Why a Christian university invests in public school educators
It might seem strange, at first glance, that so many graduates of a private, nonprofit, Christian university such as Seattle Pacific University go on to work in public schools. Why would Christians invest so much time and energy in public education?
When I look at our history, the dots begin to connect. Consider this: Washington state’s public school system is more-or-less the same age as our university. When Washington’s statehood was ratified, in 1898, just seven years after Seattle’s founding, the state constitution contained the strongest possible statement that every child had a right to education. It reads: “It is the paramount duty of the state to make ample provision for the education of all children residing within its borders, without distinction or preference on account of race, color, caste, or sex.”
Ever since we started training teachers here 95 years ago, Seattle Pacific graduates have made significant contributions to fulfilling this “paramount duty.” They’ve served as teachers, principals, superintendents, counselors, volunteers, and nearly every other role you could think of. And while many have taught internationally and in Christian or other private schools, a large number of these educators have spent their careers educating the 90 percent of U.S. schoolchildren enrolled in public schools.
This year, 92 percent of our teacher candidates across our undergraduate and graduate programs did their student teaching in public schools.
Seattle Pacific has been, for generations, a place that sees faith and education not as a means to wall ourselves off from the world, but as a reason to go out and serve the world. We believe that Christian education means we can — and should — approach any discipline informed by the practices and values of our faith. But we also know we’re called to ask and answer the question “Who is my neighbor?” We know we’re charged with seeking the welfare of the city — and our schools. We may not all be parents or educators, but we all have a stake in the welfare of our communities’ children.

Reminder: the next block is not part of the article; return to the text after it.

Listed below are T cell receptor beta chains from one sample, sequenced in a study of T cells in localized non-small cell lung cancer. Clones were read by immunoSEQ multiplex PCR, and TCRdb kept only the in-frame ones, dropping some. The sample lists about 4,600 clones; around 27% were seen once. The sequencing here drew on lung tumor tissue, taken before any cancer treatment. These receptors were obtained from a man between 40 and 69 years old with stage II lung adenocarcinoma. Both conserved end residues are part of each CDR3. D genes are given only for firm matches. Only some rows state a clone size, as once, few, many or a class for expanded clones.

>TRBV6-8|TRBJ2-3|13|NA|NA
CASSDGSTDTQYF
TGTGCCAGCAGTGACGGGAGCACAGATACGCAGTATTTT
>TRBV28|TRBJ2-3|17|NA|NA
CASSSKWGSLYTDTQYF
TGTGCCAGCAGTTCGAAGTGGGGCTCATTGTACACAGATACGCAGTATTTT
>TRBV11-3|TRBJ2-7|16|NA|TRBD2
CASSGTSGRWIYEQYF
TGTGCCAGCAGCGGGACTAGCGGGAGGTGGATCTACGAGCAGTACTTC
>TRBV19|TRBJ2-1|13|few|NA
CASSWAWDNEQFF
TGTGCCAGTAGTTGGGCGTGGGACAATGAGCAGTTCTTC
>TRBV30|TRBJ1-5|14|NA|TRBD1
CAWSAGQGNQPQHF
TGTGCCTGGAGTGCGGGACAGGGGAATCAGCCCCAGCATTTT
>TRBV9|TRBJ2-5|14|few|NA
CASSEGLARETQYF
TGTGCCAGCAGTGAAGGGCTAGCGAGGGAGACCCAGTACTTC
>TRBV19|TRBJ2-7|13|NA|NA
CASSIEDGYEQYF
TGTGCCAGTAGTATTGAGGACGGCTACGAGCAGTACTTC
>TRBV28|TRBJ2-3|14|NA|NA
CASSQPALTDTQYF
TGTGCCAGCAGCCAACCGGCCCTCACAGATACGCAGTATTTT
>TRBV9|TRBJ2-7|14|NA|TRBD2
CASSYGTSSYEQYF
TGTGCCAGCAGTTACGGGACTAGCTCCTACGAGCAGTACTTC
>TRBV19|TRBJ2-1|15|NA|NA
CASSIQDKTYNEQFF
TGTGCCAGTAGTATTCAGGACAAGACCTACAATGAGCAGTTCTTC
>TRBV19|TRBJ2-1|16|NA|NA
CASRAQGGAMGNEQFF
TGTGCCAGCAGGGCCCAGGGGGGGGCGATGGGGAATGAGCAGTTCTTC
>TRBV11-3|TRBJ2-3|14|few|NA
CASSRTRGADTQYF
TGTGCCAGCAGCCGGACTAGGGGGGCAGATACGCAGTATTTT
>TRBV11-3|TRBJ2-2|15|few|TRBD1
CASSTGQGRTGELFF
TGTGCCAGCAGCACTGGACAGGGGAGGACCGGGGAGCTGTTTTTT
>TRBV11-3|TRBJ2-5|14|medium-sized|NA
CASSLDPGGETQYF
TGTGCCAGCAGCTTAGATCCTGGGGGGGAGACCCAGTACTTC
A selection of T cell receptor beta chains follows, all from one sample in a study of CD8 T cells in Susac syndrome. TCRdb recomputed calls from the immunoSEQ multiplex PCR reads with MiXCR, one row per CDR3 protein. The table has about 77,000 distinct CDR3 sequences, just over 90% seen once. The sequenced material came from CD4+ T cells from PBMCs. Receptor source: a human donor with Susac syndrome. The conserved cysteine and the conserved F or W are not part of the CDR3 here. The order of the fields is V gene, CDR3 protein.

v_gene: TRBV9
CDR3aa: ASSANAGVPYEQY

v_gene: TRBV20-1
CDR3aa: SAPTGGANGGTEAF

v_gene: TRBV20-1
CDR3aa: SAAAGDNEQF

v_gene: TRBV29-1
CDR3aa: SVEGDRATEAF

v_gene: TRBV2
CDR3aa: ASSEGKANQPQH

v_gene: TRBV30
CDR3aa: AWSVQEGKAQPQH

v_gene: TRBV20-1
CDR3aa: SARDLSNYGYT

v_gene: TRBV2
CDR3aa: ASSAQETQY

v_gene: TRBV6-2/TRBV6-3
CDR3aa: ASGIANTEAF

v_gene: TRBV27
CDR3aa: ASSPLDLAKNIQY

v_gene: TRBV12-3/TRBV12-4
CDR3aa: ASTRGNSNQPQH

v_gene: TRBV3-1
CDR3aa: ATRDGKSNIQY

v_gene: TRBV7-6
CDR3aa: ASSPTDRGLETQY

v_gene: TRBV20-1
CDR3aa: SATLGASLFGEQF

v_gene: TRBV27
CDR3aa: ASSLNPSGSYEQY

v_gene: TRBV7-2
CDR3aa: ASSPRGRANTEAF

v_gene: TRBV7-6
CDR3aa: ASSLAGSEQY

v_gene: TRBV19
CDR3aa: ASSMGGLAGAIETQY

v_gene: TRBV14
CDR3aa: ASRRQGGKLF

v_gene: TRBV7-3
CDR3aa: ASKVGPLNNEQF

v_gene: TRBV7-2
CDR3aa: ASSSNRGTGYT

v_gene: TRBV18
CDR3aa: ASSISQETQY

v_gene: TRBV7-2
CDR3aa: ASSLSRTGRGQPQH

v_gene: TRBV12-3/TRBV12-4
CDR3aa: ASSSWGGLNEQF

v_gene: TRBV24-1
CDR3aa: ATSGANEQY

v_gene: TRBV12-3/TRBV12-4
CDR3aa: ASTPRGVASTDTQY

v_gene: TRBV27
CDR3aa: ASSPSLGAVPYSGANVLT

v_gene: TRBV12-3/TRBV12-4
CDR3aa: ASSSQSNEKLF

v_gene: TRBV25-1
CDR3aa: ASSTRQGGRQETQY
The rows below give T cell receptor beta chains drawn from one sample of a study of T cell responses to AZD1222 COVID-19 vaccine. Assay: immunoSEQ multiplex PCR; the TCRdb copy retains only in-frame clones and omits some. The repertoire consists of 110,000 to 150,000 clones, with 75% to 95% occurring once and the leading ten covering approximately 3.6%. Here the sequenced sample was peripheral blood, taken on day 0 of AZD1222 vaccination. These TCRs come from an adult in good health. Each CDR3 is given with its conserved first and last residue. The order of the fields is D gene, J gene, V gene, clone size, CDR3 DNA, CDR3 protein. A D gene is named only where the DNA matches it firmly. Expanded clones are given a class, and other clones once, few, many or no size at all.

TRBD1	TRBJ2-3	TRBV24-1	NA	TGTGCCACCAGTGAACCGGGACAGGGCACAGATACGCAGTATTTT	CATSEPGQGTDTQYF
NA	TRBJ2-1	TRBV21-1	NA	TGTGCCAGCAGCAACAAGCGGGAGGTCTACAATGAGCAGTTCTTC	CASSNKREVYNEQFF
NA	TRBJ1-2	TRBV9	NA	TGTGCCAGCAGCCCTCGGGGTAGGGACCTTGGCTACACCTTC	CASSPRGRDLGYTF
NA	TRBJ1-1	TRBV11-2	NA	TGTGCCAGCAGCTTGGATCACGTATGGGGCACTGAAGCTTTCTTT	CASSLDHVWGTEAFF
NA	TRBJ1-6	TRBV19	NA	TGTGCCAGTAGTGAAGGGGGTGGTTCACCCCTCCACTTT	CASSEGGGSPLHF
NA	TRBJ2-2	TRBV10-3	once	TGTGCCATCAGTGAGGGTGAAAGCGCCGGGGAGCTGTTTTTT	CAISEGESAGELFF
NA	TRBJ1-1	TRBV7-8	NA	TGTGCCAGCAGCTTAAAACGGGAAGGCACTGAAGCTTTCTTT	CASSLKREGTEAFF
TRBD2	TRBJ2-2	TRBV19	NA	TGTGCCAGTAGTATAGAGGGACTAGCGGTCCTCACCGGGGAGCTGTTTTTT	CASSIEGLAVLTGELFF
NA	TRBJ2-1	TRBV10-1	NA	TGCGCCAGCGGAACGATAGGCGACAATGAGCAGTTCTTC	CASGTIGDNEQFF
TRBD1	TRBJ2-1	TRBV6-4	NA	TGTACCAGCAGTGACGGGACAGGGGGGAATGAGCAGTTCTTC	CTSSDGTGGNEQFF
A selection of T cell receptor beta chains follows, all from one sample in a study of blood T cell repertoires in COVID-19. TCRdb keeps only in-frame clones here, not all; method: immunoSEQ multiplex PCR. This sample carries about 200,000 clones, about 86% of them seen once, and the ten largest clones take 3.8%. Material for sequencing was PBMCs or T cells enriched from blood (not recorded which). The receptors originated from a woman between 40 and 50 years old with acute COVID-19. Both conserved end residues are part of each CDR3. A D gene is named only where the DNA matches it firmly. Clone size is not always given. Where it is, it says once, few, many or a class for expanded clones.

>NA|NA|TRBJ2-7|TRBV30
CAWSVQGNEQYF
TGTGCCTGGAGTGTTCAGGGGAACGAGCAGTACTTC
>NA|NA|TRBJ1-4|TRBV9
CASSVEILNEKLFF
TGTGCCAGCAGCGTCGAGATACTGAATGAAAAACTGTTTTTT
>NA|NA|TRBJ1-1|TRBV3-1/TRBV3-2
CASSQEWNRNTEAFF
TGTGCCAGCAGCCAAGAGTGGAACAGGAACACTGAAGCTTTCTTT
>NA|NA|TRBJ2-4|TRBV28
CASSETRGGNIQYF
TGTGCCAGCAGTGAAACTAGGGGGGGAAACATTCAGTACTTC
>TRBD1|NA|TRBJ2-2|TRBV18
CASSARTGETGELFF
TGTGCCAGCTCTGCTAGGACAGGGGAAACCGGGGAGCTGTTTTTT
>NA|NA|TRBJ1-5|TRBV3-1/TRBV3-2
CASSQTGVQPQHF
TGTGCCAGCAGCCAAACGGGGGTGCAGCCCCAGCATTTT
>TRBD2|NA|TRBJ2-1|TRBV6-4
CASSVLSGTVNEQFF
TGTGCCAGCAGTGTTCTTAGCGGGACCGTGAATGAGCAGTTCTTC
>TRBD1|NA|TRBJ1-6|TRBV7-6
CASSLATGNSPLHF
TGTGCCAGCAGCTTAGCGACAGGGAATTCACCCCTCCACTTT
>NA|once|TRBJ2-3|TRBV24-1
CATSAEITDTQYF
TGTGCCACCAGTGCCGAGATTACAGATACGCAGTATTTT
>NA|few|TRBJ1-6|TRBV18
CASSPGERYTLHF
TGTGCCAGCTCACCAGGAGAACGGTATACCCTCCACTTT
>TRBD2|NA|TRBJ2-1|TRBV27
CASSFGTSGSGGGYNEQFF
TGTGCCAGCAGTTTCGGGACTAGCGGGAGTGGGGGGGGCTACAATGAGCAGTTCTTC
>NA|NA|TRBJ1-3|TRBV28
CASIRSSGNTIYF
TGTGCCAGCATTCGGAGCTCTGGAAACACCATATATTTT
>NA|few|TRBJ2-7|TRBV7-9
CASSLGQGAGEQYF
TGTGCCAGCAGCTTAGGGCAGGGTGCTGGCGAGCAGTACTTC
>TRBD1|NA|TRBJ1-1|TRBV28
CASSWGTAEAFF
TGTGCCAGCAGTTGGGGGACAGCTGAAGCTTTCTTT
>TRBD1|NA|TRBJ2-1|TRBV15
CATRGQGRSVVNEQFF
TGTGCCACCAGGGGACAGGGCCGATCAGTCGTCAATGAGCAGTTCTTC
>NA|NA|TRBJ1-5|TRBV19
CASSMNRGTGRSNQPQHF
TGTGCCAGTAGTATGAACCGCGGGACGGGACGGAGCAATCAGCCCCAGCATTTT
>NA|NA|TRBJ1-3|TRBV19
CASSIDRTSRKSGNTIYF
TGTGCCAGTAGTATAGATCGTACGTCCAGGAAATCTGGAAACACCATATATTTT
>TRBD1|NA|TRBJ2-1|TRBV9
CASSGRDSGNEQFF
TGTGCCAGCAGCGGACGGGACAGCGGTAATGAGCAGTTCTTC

I don’t think that means we are naïve about the challenges: Inequities and segregation persist, battles over funding grow vicious, families of students with disabilities have to fight to receive the support to which they are entitled under the law, and Washington is among the states whose education funding is in crisis. Furthermore, within the SPU community we hold a wide variety of views on how to address these issues.
But this is a university with a tradition of addressing tough topics with civility. That’s why we asked some of our education professors to weigh in on just a few of the issues that come up in their classrooms as they’re training future educators. That’s why we sat down with public school educators and talked with teachers, counselors, and administrators about what they see happening in their classrooms.
We all have a stake in our public schools — and mine is about to grow more personal. This fall I will join the ranks of Seattle Public Schools parents, when my oldest child starts kindergarten. Will he pass through the classroom of a teacher whose work has been shaped in some way by SPU? The chances are good — and I hope he will.